Since the opening of the country in 1853, Japan, which has made the revision of the unequal treaty and the wealthy soldiers the supreme proposition, has been forced to develop a Western-style legal system at a rapid pace in order to achieve early modernization. Internationally, Japan was required to be incorporated into the order of international law in order to join the international community consisting of Western countries as soon as possible. On the other hand, domestically, the Western-style legal system, which has been designed with an emphasis on preventing human rights violations by the state since the French Revolution, was significantly different from the legal framework of Japan until then, so the state A completely new legal system of domestic law was needed to limit the exercise of power and guarantee the rights of the people. From the materials of the history of Asian historical records, we can trace the process of establishing such a modern legal system in the process of modernization of Japan.
Development of domestic law-establishment of constitution
- (1) Constitution of the Empire of Japan *
- (2) Constitution of the Empire of Japan *
- (3) Constitution of the Empire of Japan *
- (4) Constitution of Japan *
First, as a representative of domestic law, there is the Constitution as the highest law that the state must obey. In Japan after the opening of the country, the “Meiji Constitution of Japan” was first promulgated in 1889. In (1), there is the signature of Emperor Meiji (written as “Mutsuji”) and seal (written as “Privy Seal of Japan”) when the Constitution of the Empire of Japan was promulgated, and the countersignature of each minister. People such as Hirobumi Ito, Shigenobu Okuma, Judo Saigo, and Iwao Oyama are also on the list.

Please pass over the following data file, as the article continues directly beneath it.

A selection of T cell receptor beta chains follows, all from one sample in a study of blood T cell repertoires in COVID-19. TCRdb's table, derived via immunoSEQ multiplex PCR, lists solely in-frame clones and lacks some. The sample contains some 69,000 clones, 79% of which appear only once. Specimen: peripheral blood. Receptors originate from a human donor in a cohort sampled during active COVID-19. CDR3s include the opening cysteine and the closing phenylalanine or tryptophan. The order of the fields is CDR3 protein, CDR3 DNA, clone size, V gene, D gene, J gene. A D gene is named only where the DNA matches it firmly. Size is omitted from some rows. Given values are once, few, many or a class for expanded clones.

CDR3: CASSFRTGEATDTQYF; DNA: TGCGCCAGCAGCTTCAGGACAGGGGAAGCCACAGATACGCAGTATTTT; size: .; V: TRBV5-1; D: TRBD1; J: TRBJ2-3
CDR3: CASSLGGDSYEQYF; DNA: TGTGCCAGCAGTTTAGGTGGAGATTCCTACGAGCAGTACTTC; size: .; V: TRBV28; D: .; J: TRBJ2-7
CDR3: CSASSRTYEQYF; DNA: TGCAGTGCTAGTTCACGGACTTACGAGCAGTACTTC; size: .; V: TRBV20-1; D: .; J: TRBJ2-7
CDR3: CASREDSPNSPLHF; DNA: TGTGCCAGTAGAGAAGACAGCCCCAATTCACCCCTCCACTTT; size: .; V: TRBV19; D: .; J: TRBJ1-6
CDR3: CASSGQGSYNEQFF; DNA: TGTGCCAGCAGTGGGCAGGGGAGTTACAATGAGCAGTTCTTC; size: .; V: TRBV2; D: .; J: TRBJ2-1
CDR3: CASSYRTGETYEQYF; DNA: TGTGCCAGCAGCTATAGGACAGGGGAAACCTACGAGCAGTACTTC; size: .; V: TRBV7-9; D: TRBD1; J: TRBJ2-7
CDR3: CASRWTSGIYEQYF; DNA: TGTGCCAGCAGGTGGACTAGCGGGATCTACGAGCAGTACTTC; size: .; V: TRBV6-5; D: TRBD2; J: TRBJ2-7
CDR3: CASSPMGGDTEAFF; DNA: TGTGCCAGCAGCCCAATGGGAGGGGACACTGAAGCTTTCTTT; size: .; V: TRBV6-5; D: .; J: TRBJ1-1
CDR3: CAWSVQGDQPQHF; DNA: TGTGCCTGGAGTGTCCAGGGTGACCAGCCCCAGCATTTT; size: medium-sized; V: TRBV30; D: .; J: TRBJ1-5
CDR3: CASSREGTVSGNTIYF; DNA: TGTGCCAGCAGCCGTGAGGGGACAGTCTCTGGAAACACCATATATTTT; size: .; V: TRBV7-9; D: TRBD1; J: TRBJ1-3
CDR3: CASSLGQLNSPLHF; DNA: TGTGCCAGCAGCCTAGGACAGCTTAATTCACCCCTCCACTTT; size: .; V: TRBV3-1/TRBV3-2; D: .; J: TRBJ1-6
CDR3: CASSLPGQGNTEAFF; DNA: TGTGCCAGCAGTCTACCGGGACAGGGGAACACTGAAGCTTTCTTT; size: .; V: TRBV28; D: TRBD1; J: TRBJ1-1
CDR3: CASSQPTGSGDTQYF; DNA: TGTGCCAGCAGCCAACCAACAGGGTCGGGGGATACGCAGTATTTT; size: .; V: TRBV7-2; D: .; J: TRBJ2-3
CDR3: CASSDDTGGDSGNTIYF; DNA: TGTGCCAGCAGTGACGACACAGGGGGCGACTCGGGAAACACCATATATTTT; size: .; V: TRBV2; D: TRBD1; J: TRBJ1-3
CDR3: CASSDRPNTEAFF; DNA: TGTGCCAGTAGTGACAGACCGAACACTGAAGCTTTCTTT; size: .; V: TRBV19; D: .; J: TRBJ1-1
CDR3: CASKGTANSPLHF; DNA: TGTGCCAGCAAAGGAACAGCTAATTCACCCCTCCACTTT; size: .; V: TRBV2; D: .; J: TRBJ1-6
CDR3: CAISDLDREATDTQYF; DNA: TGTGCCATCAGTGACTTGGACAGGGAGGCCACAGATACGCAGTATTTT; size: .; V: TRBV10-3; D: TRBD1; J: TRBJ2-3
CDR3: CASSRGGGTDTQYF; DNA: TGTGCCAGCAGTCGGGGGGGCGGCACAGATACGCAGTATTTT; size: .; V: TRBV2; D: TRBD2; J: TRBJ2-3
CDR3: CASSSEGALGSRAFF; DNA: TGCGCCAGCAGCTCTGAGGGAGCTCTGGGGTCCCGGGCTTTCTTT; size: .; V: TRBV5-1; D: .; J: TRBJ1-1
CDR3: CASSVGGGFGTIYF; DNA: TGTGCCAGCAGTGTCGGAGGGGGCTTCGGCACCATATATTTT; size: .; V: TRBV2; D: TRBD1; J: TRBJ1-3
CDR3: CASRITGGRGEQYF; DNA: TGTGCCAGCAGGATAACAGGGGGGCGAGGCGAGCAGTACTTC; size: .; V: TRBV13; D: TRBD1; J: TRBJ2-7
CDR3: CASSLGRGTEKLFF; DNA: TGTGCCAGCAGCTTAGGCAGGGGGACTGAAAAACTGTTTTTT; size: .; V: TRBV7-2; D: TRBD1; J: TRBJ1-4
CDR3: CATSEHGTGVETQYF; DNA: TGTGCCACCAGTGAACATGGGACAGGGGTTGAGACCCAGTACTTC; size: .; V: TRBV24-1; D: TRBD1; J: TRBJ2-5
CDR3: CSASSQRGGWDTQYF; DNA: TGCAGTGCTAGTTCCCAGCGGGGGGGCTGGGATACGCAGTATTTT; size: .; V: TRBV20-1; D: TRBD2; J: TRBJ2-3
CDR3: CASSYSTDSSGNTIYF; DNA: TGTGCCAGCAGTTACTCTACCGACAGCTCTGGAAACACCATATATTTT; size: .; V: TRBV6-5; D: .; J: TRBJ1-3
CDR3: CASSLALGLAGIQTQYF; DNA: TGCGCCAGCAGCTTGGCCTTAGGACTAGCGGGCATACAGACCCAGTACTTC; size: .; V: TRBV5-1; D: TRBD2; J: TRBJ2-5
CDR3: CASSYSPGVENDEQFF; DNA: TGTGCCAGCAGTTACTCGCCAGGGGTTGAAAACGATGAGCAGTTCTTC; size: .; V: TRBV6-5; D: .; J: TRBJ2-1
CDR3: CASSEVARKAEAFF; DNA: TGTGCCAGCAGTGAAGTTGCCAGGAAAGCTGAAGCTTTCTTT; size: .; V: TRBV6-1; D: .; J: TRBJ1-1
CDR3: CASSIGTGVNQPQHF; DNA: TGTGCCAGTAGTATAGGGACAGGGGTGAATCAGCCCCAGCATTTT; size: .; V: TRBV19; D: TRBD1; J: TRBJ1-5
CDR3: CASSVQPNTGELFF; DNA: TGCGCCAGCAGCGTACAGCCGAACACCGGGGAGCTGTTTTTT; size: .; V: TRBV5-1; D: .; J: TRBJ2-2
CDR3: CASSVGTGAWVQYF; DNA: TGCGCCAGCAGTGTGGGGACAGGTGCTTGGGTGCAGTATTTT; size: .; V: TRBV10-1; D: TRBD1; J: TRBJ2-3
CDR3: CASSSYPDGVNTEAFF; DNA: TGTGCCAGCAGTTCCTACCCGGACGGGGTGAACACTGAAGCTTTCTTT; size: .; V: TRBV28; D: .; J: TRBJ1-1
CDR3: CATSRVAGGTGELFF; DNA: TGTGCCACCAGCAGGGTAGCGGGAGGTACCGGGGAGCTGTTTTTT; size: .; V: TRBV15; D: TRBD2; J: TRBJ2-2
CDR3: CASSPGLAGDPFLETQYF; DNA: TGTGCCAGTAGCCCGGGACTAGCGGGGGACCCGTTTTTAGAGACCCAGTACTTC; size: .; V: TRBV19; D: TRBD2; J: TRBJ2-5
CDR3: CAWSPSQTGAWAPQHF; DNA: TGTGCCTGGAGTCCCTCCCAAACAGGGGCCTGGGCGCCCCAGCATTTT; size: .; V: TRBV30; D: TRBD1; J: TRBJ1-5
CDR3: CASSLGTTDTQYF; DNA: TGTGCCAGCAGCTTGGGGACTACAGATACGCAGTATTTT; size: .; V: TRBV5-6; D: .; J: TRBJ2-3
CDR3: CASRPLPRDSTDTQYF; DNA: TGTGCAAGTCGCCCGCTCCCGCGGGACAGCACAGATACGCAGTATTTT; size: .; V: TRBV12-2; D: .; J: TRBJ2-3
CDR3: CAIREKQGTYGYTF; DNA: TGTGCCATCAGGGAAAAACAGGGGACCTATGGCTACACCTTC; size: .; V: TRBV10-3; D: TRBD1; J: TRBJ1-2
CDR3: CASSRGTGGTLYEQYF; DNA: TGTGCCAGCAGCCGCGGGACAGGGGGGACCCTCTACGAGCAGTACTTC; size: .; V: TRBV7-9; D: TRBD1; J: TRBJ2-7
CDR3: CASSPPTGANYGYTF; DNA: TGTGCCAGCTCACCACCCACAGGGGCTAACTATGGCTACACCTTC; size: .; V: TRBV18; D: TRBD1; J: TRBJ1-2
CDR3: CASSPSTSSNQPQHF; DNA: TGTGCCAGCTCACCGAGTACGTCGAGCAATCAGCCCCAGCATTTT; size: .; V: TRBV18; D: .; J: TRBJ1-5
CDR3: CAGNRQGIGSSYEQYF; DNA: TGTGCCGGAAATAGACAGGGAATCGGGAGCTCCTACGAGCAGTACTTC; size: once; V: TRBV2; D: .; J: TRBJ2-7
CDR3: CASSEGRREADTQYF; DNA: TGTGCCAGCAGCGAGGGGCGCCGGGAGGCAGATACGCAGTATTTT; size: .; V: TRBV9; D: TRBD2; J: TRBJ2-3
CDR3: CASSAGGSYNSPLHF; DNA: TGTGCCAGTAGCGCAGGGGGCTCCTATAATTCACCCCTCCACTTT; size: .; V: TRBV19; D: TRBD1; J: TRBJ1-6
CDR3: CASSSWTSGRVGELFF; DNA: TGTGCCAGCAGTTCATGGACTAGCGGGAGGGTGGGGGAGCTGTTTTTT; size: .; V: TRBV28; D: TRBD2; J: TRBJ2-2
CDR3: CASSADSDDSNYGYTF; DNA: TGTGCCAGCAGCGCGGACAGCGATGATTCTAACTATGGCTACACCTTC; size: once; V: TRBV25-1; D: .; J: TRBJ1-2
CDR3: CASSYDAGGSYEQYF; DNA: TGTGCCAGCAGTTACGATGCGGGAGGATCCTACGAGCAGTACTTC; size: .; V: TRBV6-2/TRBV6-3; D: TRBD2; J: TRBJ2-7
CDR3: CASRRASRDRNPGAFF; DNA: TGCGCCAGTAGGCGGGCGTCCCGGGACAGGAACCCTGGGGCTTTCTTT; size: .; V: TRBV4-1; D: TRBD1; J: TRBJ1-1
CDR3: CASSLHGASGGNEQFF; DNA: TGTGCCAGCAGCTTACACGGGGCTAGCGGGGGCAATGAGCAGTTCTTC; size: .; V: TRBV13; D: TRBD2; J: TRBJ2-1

The Western-style constitution states that the human rights of the people must be protected and that the state institution should be for that purpose, but the Meiji Constitution states that the emperor decides the state’s politics. The human rights of the people were supposed to have been given by the emperor ( (2) Preamble to the Constitution of the Emperor of Japan, Article 1).
- (5) Constitution of Japan *
In addition, it may be said that the authority of the emperor and the nation was greater in the Meiji Constitution than in the Western-style constitution, in that both the parliament and the court were supposed to assist the emperor. (3) Articles 5, 55 and 57 of the Constitution of the Empire of Japan). The Constitution of the Empire of Japan will continue until the Constitution of Japan is newly enacted in the form of “Revision of the Constitution of the Empire of Japan” in 1946 after the end of the war. (4) is the beginning of the Emperor’s decree that promulgated the current Constitution of Japan. (5) is accompanied by the signature of Emperor Showa at the time of promulgation of the Constitution of Japan and the countersignatures of each minister under Shigeru Yoshida (Prime Minister).